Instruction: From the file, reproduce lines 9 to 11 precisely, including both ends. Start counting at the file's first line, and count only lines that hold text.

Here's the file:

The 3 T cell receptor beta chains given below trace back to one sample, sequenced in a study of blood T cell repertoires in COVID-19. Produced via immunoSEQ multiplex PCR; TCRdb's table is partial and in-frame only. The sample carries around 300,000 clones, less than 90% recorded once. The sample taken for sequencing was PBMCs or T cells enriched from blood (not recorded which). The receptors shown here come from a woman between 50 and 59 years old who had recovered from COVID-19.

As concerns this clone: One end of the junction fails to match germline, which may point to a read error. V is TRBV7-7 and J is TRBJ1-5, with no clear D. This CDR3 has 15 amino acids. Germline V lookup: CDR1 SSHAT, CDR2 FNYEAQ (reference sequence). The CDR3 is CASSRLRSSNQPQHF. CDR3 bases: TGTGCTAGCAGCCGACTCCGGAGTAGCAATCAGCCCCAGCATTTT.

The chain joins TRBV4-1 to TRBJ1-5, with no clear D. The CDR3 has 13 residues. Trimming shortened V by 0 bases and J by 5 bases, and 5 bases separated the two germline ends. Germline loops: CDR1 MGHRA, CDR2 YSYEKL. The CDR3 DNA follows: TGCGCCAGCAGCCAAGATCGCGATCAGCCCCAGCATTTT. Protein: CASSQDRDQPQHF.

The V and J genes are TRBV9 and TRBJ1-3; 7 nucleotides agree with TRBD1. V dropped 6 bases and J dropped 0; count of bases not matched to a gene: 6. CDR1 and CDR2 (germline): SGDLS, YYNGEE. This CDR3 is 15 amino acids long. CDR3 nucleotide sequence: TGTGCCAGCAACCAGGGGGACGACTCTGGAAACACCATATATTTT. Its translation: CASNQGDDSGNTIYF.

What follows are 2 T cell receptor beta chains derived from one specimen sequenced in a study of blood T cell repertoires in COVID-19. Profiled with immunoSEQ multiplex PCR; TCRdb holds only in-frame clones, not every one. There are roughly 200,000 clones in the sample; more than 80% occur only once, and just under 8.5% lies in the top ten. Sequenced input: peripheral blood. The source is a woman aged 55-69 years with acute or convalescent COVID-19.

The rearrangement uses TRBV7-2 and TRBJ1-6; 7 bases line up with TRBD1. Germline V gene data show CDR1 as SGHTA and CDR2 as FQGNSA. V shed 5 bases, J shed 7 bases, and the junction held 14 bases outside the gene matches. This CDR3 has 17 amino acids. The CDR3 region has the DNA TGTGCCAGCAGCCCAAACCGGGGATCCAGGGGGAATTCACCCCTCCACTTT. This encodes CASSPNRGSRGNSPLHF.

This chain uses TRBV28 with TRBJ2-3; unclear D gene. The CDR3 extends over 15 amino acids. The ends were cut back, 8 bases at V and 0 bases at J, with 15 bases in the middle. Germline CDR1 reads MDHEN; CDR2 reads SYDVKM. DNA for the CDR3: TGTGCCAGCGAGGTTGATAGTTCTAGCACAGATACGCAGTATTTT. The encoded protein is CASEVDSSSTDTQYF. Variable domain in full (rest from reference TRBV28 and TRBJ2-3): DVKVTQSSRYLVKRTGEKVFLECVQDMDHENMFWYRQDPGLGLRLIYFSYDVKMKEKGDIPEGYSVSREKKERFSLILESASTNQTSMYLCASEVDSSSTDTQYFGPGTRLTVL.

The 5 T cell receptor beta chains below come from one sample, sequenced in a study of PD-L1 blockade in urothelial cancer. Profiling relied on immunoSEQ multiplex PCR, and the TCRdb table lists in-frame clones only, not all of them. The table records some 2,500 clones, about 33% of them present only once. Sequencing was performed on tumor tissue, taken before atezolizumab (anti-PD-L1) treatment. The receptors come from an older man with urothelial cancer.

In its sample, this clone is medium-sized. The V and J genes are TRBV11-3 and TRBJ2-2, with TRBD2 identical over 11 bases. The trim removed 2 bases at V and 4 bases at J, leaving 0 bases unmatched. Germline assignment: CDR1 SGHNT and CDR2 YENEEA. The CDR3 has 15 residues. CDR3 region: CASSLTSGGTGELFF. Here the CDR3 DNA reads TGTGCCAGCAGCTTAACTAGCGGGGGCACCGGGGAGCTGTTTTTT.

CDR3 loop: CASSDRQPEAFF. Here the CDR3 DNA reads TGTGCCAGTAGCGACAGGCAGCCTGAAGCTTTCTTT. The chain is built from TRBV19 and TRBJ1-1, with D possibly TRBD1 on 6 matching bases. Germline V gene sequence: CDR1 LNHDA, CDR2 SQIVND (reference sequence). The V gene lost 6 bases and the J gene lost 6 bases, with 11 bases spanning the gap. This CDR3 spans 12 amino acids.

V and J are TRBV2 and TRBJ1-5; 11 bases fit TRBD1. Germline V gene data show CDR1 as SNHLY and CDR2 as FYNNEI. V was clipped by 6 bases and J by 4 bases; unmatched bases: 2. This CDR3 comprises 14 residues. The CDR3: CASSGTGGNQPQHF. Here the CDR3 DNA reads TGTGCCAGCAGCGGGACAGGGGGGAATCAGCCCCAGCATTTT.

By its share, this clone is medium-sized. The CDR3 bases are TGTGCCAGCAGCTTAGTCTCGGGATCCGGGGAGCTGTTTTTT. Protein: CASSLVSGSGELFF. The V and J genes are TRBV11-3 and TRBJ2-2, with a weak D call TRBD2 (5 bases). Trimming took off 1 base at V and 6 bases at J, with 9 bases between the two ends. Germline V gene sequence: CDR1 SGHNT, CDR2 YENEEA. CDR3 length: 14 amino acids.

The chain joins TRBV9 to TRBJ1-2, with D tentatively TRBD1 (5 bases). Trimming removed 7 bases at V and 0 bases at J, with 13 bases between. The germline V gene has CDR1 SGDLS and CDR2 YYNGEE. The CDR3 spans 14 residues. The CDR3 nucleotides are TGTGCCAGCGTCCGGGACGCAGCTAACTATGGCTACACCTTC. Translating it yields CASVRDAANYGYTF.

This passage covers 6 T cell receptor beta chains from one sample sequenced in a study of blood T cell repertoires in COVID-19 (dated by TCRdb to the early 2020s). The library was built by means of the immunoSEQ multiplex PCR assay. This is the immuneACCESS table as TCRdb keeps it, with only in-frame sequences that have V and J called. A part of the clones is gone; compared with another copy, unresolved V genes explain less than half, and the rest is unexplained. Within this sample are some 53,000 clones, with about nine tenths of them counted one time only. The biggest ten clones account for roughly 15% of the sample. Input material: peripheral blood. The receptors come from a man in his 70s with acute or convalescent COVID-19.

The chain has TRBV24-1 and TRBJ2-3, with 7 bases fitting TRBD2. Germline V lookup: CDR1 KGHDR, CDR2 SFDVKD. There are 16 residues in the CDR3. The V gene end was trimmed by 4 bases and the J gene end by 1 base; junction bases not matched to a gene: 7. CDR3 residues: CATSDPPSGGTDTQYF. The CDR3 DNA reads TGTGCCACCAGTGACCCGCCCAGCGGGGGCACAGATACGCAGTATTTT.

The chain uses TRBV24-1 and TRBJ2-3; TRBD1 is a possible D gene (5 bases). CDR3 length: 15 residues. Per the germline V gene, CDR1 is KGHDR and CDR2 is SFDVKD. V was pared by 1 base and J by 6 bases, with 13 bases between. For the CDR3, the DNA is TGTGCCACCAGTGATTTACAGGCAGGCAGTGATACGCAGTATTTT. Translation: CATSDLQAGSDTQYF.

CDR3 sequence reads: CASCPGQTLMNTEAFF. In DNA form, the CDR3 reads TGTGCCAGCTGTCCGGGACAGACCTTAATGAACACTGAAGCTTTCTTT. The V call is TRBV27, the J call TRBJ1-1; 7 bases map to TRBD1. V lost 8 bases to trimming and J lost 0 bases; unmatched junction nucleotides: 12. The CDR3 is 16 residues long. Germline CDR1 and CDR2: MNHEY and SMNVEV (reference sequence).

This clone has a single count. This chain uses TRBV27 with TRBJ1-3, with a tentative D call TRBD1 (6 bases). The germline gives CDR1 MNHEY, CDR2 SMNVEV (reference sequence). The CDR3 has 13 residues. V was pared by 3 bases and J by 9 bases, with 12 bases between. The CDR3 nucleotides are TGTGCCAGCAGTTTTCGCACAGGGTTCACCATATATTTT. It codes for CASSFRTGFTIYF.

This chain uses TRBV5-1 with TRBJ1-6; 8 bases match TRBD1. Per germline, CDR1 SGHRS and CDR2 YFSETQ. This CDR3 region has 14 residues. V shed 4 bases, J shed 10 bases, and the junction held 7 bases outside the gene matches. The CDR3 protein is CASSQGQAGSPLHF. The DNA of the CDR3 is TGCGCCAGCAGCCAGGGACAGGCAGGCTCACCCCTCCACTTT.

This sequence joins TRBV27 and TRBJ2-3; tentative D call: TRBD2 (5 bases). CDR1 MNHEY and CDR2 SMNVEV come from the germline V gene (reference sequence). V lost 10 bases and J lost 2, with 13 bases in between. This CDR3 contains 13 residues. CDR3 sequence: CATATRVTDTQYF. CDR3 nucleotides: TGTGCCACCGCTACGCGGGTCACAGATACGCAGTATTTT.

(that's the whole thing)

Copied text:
In its sample, this clone is medium-sized. The V and J genes are TRBV11-3 and TRBJ2-2, with TRBD2 identical over 11 bases. The trim removed 2 bases at V and 4 bases at J, leaving 0 bases unmatched. Germline assignment: CDR1 SGHNT and CDR2 YENEEA. The CDR3 has 15 residues. CDR3 region: CASSLTSGGTGELFF. Here the CDR3 DNA reads TGTGCCAGCAGCTTAACTAGCGGGGGCACCGGGGAGCTGTTTTTT.

CDR3 loop: CASSDRQPEAFF. Here the CDR3 DNA reads TGTGCCAGTAGCGACAGGCAGCCTGAAGCTTTCTTT. The chain is built from TRBV19 and TRBJ1-1, with D possibly TRBD1 on 6 matching bases. Germline V gene sequence: CDR1 LNHDA, CDR2 SQIVND (reference sequence). The V gene lost 6 bases and the J gene lost 6 bases, with 11 bases spanning the gap. This CDR3 spans 12 amino acids.

V and J are TRBV2 and TRBJ1-5; 11 bases fit TRBD1. Germline V gene data show CDR1 as SNHLY and CDR2 as FYNNEI. V was clipped by 6 bases and J by 4 bases; unmatched bases: 2. This CDR3 comprises 14 residues. The CDR3: CASSGTGGNQPQHF. Here the CDR3 DNA reads TGTGCCAGCAGCGGGACAGGGGGGAATCAGCCCCAGCATTTT.